I Have Tasted The Future Of Feminism. And It Tastes Like Apple Pie.

Crystal Precious, Queen of Sass by Shannon LeClerc

While both the video and track start off innocently enough, between the brandishing of wooden spoons, the fluffing of tutus, and the cheesecake smiles, the message of Crystal Precious’ video couldn’t be clearer: No pie for you. The first track off of the West Coast strip-hop artist’s album, ‘Queen Of Sass’ delivers a directive loud and clear: if you are unworthy of the pie, than you shall not be granted a serving, a slice, a sniff or a taste. The slick package of self respect, standing up for yourself and third wave feminism all packaged in a cute little polka dot apron is brilliant, not just  because of the catchy tune by Self Evident or the green screen antics of Sweet Soul Burlesque, but because of the delivery of Crystal Precious’ lyrics which don’t sound like preachy feminist dogma. Instead, they have you shouting the phrase, “No pie for you!” along with Precious and applying it to any and all situations  where rather than rely on the usual rhetoric to rebuff the offender, one can now simply say, “No pie for you!” in it’s place. But Crystal Precious has been saying this message throughout her career, and even having to defend herself, her music and burlesque from other feminists.

Part of the problem these days is that as women we are taught from a young age to step on each other’s heads, hands and feet to get ahead. While no matter how much your parents emphasize sharing and helping your peers, Western society has, at large, found that the best way to keep women from rising in power is to keep us insecure and backbiting each other so that wholesale fuckery can take place in the forms of genocide, oil pipelines, slashes to arts programs, Stephen Harper, and anal bleaching. By indoctrinating us into following a) a beauty standard and b) what behaviour is appropriate for ladies at an early age, most of us, if we don’t get a broadening of our horizons, becomes some of the worst kind of misogynists. A few decades ago any woman choosing her career over tending to her family would be given the hairy eyeball and the term ‘bad seed’ might linger in her absence after she left a room. Now, we’ve taken up the opposite where if a woman chooses to raise her family she has her gender peers rolling their eyes that she’s giving up on her career. It kind of feels like the these are the days we’re damned dames if we do and damned dames if we don’t.

Burlesque is a contentious issue in this regard. We’ve two camps of thought on this: the one side that is liberal-minded and argue that it’s choice, permission, and a celebration. The other arguing that it’s degrading, objectifying, and a cry for attention. So which one is it? The answer is that it’s both and it is neither. In some regards it is very much vying for attention – taking clothes off for an audience usually denotes SOME kind of interest in gaining the immediate attention and reaction of our peers. But degrading? Objectifying? Only if you allow yourself be. But how is it derogatory for one woman and empowering for the next? This has been the crux of the matter between feminists who argue back and forth that burlesques is or isn’t feminist and whether or not it’s alright to enjoy it or participate in it.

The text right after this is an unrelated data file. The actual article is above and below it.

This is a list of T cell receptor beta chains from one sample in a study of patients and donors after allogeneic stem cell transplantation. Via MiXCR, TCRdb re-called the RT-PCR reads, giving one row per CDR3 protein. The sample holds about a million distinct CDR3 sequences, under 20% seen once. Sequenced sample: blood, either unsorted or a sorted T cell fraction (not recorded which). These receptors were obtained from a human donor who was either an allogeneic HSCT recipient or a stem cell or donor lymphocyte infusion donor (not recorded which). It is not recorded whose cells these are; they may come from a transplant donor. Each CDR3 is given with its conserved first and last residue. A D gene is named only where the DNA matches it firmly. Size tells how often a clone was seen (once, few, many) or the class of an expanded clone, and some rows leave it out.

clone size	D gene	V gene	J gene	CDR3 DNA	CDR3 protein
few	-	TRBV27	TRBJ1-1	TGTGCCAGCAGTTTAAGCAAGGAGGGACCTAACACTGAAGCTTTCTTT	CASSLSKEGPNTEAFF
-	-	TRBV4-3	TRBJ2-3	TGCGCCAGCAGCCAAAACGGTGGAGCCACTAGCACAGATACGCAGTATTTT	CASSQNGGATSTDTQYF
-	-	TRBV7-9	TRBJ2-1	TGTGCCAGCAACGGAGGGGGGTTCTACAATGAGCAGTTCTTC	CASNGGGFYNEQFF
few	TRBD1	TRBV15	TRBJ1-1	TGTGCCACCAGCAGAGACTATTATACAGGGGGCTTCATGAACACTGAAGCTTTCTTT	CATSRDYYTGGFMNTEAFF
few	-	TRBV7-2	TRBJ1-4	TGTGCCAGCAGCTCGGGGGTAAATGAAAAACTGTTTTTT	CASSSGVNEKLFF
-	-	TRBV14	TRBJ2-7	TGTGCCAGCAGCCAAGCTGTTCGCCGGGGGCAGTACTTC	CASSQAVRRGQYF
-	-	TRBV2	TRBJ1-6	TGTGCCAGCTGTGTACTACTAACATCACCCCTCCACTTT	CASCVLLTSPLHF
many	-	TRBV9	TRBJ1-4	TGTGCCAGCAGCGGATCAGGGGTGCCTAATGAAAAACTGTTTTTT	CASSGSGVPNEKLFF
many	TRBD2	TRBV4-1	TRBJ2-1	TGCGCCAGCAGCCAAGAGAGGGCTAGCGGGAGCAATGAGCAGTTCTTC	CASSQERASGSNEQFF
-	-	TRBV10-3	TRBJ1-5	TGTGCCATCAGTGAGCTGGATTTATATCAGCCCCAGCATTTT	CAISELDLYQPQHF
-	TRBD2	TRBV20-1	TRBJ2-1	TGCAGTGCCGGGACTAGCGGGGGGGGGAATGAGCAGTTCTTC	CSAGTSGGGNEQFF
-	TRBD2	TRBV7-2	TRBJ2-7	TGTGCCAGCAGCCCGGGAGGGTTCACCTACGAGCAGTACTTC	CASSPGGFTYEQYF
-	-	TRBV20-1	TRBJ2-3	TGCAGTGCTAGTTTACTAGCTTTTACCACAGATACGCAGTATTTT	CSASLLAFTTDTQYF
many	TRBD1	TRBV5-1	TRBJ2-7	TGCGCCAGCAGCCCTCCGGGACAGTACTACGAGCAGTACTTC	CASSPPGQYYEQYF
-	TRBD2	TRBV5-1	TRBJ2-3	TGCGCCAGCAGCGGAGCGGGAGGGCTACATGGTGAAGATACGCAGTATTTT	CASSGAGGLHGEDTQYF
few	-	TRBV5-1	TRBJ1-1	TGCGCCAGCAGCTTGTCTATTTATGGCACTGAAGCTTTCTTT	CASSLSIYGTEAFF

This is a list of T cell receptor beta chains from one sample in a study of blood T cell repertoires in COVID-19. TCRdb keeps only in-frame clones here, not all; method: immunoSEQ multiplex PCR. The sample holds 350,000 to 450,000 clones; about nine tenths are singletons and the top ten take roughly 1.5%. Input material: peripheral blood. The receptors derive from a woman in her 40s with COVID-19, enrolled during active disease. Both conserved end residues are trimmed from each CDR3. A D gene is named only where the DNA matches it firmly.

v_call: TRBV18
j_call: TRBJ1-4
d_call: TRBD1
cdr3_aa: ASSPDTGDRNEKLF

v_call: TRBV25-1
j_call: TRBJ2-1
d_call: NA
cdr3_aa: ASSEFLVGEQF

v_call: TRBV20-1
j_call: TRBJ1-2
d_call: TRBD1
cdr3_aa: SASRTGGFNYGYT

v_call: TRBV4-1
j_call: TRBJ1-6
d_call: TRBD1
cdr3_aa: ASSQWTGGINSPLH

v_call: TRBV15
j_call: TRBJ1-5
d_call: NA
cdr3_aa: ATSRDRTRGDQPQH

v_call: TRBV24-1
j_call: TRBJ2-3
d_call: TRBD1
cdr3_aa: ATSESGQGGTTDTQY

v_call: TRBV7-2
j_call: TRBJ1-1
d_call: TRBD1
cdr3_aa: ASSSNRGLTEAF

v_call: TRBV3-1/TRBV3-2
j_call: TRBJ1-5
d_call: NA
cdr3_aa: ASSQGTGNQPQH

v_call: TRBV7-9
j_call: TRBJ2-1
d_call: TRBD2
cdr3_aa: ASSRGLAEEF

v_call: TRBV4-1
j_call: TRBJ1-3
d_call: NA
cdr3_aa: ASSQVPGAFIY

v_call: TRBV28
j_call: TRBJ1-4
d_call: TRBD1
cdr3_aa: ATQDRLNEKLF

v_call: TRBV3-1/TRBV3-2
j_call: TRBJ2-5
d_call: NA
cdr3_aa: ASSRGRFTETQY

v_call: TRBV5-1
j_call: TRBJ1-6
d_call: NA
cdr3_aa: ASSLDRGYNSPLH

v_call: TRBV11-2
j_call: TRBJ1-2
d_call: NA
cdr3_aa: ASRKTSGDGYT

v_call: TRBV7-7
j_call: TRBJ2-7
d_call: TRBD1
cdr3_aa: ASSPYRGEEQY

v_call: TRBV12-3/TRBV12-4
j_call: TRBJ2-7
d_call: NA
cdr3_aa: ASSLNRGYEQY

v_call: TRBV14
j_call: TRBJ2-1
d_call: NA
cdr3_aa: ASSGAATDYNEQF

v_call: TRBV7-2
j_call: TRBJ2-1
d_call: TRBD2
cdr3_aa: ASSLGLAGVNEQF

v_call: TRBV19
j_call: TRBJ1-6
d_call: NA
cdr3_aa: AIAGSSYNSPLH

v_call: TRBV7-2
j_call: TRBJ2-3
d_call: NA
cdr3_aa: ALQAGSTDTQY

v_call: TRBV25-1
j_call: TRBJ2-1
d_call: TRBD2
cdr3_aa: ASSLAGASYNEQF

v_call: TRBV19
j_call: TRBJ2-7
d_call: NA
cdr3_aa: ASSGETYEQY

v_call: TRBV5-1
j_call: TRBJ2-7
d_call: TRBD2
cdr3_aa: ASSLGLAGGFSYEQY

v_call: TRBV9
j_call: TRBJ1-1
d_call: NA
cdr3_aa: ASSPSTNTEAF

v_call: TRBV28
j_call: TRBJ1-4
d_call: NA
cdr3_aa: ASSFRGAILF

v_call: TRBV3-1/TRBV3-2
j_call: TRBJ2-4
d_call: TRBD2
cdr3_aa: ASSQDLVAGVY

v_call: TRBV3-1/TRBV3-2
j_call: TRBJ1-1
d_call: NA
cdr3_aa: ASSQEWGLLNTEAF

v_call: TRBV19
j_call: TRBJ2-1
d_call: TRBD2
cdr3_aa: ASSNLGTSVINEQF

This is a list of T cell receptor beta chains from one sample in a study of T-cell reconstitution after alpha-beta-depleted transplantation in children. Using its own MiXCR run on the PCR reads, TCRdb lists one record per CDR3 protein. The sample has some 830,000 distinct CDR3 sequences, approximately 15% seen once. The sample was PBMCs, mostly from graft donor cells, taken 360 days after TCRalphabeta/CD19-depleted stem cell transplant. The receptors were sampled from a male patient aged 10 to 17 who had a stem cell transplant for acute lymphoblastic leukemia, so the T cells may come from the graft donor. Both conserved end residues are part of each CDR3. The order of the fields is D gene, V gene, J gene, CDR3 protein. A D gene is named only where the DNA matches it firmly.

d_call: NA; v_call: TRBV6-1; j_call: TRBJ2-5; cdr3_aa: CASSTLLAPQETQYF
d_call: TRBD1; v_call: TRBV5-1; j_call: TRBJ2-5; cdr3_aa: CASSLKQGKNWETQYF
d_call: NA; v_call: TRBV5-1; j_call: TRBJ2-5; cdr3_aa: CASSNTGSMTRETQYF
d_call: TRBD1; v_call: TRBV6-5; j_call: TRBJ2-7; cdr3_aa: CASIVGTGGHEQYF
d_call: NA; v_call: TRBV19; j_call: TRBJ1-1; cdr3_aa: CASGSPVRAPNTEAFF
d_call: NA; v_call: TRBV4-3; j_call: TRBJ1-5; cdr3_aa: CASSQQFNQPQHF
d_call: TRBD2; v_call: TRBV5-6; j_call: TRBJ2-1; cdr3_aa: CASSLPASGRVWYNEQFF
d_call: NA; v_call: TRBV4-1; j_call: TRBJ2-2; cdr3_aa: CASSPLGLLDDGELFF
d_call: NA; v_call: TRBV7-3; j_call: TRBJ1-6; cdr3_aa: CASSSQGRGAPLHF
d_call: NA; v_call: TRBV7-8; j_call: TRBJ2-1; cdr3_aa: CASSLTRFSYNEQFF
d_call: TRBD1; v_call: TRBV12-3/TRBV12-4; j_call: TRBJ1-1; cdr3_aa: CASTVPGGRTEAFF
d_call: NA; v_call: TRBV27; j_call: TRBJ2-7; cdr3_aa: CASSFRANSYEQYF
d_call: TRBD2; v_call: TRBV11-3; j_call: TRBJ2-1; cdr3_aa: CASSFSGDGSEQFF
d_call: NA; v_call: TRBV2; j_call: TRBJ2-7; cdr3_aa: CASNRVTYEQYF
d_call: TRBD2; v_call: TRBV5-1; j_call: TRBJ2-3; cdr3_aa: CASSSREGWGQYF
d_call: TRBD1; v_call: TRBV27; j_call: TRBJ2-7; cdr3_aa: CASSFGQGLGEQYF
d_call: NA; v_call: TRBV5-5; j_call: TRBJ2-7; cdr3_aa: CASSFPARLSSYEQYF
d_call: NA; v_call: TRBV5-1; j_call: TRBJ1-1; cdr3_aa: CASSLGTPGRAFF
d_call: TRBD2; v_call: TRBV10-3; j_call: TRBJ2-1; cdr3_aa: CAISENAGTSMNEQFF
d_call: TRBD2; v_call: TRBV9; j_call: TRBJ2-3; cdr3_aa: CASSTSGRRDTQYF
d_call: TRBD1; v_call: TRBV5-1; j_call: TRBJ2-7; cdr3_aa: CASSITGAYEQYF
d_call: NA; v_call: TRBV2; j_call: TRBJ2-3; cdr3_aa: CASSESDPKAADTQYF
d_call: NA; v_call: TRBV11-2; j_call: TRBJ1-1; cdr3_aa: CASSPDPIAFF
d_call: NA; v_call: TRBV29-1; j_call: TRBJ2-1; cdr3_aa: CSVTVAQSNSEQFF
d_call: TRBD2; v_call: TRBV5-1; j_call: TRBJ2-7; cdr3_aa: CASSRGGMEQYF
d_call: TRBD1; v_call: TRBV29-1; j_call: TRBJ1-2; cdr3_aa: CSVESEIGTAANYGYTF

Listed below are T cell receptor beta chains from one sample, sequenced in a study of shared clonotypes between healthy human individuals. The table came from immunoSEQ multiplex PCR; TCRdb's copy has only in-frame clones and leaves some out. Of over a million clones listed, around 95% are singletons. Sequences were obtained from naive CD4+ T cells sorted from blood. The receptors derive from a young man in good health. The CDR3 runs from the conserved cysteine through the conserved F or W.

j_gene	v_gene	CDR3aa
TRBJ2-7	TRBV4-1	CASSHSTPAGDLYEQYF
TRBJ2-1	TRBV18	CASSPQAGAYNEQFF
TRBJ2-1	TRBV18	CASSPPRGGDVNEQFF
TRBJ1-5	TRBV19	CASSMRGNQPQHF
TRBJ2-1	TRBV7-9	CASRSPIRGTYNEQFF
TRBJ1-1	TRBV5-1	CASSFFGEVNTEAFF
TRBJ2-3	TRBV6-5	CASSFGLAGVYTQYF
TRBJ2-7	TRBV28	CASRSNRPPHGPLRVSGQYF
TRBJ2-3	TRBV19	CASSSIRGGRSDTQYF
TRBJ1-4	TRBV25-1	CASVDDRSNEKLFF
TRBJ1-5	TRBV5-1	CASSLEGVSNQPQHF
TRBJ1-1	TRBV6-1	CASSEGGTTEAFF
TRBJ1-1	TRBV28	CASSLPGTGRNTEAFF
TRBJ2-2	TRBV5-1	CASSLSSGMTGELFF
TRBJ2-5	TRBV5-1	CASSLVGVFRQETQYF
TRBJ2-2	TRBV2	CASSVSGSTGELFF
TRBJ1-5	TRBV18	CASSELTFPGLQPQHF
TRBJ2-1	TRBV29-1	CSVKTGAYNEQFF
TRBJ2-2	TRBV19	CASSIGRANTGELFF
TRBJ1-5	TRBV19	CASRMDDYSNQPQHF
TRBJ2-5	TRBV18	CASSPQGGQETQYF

What it boils down to is choice. I often get asked my views on what ‘is’ and ‘isn’t’ feminism. The best answer I can give is it’s respecting yourself, what you do and respecting other women’s choices. The biggest enemy to the equality movement is that we’ve a terrible lack of respect for our peers an their opinions. My definition of stripping for the nightclub crowd may not fit in with a third year Women Studies major at UBC, but one would hope that each side has a mutual respect for each other’s rights to their opinion and life style choices. If that mutual respect begins to erode, then we find ourselves degenerate quickly into a high school battle of name-calling back and forth while aforementioned fuckery more or less ruins the world while we argue semantics.

So what does this have to do with Apple Pie, you ask? Because I’m hoping that everyone gets a slice. Because someone wised up, someone evaluated their response before saying a knee-jerk reaction to a differing opinion, because someone tried to keep an open mind. If we are able to teach these value systems of being kind, giving and having respect for ourselves and our sisters, and raising each other up rather than stepping on top of, then at the end of the day we might all get some pie, and Crystal Precious is the one to serve it. The woman who is rapping and preaching self love, and empowerment that bucks the trend of hos and sluts in traditional hip hop and rap culture, where women are used as status symbols and commodities. Then I’ve faith that something better than Apple pie is being served. Honour, dignity, and maybe even a little dollop of sass served on the side is what’s on the menu in the future.

And if that is the case, then I’m fucking having what she’s having.

 

No pie for you! Get your Sharpies out, people…

Hugs and hisses,

Little Miss Risk

 

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5 Responses to I Have Tasted The Future Of Feminism. And It Tastes Like Apple Pie.

  1. Erm… “anal bleaching”…? I shouldn’t really ask, should I?

  2. Ash Turner says:

    Yowza Mz Risk – Couldn’t have said it better myself! Eloquently written and powerful. Props!

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